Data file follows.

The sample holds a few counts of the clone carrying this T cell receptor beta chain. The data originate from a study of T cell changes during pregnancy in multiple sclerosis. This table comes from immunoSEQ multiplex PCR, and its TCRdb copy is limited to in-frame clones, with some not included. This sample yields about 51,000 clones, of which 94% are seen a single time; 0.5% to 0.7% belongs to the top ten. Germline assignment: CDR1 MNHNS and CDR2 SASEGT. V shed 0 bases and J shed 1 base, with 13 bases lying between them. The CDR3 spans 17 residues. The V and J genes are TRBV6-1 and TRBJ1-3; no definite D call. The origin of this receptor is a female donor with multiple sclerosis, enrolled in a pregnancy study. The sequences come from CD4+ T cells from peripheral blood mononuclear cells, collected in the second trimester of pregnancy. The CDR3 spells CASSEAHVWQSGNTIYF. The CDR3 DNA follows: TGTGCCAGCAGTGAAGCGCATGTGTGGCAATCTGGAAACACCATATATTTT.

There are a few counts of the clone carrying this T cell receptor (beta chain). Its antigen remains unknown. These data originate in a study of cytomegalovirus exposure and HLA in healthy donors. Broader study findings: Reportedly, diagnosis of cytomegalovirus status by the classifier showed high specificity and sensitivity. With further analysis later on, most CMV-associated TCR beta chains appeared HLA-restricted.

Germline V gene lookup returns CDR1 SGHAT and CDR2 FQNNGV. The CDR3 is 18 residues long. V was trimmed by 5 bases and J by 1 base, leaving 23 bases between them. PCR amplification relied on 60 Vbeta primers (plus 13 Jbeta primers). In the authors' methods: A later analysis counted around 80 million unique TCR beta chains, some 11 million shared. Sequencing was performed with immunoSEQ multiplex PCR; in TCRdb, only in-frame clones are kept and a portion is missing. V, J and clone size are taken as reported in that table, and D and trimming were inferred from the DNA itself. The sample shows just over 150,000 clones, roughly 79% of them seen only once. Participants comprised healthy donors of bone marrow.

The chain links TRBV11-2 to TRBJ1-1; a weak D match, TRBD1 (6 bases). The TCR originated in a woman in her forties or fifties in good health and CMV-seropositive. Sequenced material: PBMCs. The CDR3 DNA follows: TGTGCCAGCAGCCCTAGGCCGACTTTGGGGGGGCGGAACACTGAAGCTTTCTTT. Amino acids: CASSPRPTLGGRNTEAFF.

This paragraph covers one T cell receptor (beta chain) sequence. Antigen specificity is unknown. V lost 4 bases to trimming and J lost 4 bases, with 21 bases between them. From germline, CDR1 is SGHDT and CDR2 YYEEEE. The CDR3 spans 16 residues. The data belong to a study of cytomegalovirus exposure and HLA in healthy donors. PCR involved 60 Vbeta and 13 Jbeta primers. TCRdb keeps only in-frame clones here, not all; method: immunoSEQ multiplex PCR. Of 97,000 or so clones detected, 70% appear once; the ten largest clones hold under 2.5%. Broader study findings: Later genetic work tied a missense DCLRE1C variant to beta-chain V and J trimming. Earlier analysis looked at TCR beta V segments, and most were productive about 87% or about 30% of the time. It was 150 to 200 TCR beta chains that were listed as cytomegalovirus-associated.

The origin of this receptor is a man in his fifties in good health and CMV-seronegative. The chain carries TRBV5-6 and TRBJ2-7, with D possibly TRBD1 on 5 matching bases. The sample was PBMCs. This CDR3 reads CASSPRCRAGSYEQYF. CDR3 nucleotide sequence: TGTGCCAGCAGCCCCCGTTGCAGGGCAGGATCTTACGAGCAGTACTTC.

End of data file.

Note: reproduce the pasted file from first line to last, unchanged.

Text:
The sample holds a few counts of the clone carrying this T cell receptor beta chain. The data originate from a study of T cell changes during pregnancy in multiple sclerosis. This table comes from immunoSEQ multiplex PCR, and its TCRdb copy is limited to in-frame clones, with some not included. This sample yields about 51,000 clones, of which 94% are seen a single time; 0.5% to 0.7% belongs to the top ten. Germline assignment: CDR1 MNHNS and CDR2 SASEGT. V shed 0 bases and J shed 1 base, with 13 bases lying between them. The CDR3 spans 17 residues. The V and J genes are TRBV6-1 and TRBJ1-3; no definite D call. The origin of this receptor is a female donor with multiple sclerosis, enrolled in a pregnancy study. The sequences come from CD4+ T cells from peripheral blood mononuclear cells, collected in the second trimester of pregnancy. The CDR3 spells CASSEAHVWQSGNTIYF. The CDR3 DNA follows: TGTGCCAGCAGTGAAGCGCATGTGTGGCAATCTGGAAACACCATATATTTT.

There are a few counts of the clone carrying this T cell receptor (beta chain). Its antigen remains unknown. These data originate in a study of cytomegalovirus exposure and HLA in healthy donors. Broader study findings: Reportedly, diagnosis of cytomegalovirus status by the classifier showed high specificity and sensitivity. With further analysis later on, most CMV-associated TCR beta chains appeared HLA-restricted.

Germline V gene lookup returns CDR1 SGHAT and CDR2 FQNNGV. The CDR3 is 18 residues long. V was trimmed by 5 bases and J by 1 base, leaving 23 bases between them. PCR amplification relied on 60 Vbeta primers (plus 13 Jbeta primers). In the authors' methods: A later analysis counted around 80 million unique TCR beta chains, some 11 million shared. Sequencing was performed with immunoSEQ multiplex PCR; in TCRdb, only in-frame clones are kept and a portion is missing. V, J and clone size are taken as reported in that table, and D and trimming were inferred from the DNA itself. The sample shows just over 150,000 clones, roughly 79% of them seen only once. Participants comprised healthy donors of bone marrow.

The chain links TRBV11-2 to TRBJ1-1; a weak D match, TRBD1 (6 bases). The TCR originated in a woman in her forties or fifties in good health and CMV-seropositive. Sequenced material: PBMCs. The CDR3 DNA follows: TGTGCCAGCAGCCCTAGGCCGACTTTGGGGGGGCGGAACACTGAAGCTTTCTTT. Amino acids: CASSPRPTLGGRNTEAFF.

This paragraph covers one T cell receptor (beta chain) sequence. Antigen specificity is unknown. V lost 4 bases to trimming and J lost 4 bases, with 21 bases between them. From germline, CDR1 is SGHDT and CDR2 YYEEEE. The CDR3 spans 16 residues. The data belong to a study of cytomegalovirus exposure and HLA in healthy donors. PCR involved 60 Vbeta and 13 Jbeta primers. TCRdb keeps only in-frame clones here, not all; method: immunoSEQ multiplex PCR. Of 97,000 or so clones detected, 70% appear once; the ten largest clones hold under 2.5%. Broader study findings: Later genetic work tied a missense DCLRE1C variant to beta-chain V and J trimming. Earlier analysis looked at TCR beta V segments, and most were productive about 87% or about 30% of the time. It was 150 to 200 TCR beta chains that were listed as cytomegalovirus-associated.

The origin of this receptor is a man in his fifties in good health and CMV-seronegative. The chain carries TRBV5-6 and TRBJ2-7, with D possibly TRBD1 on 5 matching bases. The sample was PBMCs. This CDR3 reads CASSPRCRAGSYEQYF. CDR3 nucleotide sequence: TGTGCCAGCAGCCCCCGTTGCAGGGCAGGATCTTACGAGCAGTACTTC.